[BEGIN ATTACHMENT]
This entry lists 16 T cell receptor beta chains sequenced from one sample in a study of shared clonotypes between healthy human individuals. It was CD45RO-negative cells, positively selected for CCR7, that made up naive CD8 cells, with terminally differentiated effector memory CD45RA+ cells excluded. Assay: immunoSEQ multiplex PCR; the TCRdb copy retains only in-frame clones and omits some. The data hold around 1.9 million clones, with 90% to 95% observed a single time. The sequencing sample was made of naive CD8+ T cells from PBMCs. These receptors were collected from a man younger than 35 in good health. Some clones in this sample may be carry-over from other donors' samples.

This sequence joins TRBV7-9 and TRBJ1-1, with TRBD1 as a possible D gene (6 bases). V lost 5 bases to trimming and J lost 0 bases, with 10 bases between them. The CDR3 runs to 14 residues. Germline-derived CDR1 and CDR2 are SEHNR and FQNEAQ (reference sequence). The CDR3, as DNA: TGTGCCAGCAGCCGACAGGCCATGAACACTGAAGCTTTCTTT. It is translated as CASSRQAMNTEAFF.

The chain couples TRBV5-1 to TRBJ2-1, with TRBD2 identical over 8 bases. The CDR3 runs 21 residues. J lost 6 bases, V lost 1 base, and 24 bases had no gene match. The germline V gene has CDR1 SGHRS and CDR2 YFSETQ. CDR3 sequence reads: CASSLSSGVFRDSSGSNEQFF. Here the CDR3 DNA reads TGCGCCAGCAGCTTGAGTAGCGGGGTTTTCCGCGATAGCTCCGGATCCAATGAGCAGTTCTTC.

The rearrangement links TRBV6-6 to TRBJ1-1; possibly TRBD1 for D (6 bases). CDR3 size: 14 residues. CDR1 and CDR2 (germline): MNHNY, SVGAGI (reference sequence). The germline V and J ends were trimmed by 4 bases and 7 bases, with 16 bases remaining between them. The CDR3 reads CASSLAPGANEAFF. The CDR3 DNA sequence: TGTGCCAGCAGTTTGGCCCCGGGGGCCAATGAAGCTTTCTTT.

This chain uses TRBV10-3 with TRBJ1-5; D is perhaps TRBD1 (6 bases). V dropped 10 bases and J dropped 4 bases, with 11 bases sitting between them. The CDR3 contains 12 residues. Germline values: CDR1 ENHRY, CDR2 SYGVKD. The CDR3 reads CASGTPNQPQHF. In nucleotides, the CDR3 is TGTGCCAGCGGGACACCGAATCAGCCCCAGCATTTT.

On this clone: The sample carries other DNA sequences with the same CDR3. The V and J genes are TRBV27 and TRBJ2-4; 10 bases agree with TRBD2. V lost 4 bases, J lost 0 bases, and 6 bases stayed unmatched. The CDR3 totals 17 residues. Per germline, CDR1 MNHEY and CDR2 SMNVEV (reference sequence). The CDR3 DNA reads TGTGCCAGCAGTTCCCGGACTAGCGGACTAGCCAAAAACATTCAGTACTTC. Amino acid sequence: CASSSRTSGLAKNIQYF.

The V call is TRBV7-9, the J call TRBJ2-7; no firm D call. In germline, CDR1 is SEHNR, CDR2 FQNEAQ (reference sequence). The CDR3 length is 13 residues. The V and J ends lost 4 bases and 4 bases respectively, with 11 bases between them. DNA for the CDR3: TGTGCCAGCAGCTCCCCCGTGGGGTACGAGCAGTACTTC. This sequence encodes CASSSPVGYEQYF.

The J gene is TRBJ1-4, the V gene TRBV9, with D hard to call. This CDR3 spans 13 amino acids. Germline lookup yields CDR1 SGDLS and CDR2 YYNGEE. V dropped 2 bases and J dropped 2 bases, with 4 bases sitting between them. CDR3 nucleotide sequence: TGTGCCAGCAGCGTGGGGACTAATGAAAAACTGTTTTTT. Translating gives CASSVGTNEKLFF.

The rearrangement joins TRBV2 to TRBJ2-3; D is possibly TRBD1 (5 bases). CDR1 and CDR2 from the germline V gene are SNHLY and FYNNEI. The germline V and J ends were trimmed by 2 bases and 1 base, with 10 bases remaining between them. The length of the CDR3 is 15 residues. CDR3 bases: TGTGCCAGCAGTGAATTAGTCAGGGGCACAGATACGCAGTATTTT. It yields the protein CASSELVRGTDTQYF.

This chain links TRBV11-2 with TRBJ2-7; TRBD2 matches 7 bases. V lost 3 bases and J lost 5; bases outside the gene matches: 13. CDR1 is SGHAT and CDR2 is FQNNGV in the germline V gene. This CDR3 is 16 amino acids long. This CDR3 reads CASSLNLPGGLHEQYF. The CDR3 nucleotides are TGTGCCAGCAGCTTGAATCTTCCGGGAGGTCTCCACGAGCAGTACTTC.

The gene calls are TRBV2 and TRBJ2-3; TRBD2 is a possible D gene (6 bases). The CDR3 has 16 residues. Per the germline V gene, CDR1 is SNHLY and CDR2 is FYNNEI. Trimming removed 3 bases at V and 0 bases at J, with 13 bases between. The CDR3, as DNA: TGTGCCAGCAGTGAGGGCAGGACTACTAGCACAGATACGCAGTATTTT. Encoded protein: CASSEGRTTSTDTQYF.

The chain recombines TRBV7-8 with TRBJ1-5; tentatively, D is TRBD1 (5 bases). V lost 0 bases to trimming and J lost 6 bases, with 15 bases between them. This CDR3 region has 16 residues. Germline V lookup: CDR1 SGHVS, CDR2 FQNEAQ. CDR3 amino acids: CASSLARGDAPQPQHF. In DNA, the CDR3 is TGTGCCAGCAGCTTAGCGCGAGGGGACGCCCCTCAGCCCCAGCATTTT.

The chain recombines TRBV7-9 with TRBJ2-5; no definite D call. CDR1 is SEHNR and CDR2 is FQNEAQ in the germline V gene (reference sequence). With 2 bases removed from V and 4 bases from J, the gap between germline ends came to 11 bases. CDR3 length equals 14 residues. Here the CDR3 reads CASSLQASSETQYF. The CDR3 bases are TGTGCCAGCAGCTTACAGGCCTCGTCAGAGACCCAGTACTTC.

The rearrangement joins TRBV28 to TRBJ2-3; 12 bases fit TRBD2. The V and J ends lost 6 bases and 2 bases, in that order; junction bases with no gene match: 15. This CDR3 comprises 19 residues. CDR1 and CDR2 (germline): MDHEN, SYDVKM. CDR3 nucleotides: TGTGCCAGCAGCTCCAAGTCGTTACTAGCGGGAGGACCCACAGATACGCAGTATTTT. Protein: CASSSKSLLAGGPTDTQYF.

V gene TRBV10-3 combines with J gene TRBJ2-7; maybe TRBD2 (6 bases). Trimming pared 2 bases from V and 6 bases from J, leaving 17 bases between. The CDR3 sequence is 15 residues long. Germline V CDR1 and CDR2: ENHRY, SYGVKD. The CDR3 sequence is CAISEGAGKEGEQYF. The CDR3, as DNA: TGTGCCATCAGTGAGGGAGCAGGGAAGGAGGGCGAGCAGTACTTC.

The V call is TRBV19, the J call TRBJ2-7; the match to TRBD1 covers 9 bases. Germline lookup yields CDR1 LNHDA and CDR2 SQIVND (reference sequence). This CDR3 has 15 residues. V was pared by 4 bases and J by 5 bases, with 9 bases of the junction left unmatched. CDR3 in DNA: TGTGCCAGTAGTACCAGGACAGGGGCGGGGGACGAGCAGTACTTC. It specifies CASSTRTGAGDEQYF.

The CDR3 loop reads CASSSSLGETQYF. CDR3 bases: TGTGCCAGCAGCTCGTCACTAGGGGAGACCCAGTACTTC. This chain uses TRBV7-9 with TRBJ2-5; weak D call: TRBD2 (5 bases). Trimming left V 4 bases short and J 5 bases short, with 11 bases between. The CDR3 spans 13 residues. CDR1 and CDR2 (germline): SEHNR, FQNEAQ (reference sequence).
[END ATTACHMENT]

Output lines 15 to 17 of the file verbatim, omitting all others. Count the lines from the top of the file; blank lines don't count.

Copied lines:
V gene TRBV10-3 combines with J gene TRBJ2-7; maybe TRBD2 (6 bases). Trimming pared 2 bases from V and 6 bases from J, leaving 17 bases between. The CDR3 sequence is 15 residues long. Germline V CDR1 and CDR2: ENHRY, SYGVKD. The CDR3 sequence is CAISEGAGKEGEQYF. The CDR3, as DNA: TGTGCCATCAGTGAGGGAGCAGGGAAGGAGGGCGAGCAGTACTTC.

The V call is TRBV19, the J call TRBJ2-7; the match to TRBD1 covers 9 bases. Germline lookup yields CDR1 LNHDA and CDR2 SQIVND (reference sequence). This CDR3 has 15 residues. V was pared by 4 bases and J by 5 bases, with 9 bases of the junction left unmatched. CDR3 in DNA: TGTGCCAGTAGTACCAGGACAGGGGCGGGGGACGAGCAGTACTTC. It specifies CASSTRTGAGDEQYF.

The CDR3 loop reads CASSSSLGETQYF. CDR3 bases: TGTGCCAGCAGCTCGTCACTAGGGGAGACCCAGTACTTC. This chain uses TRBV7-9 with TRBJ2-5; weak D call: TRBD2 (5 bases). Trimming left V 4 bases short and J 5 bases short, with 11 bases between. The CDR3 spans 13 residues. CDR1 and CDR2 (germline): SEHNR, FQNEAQ (reference sequence).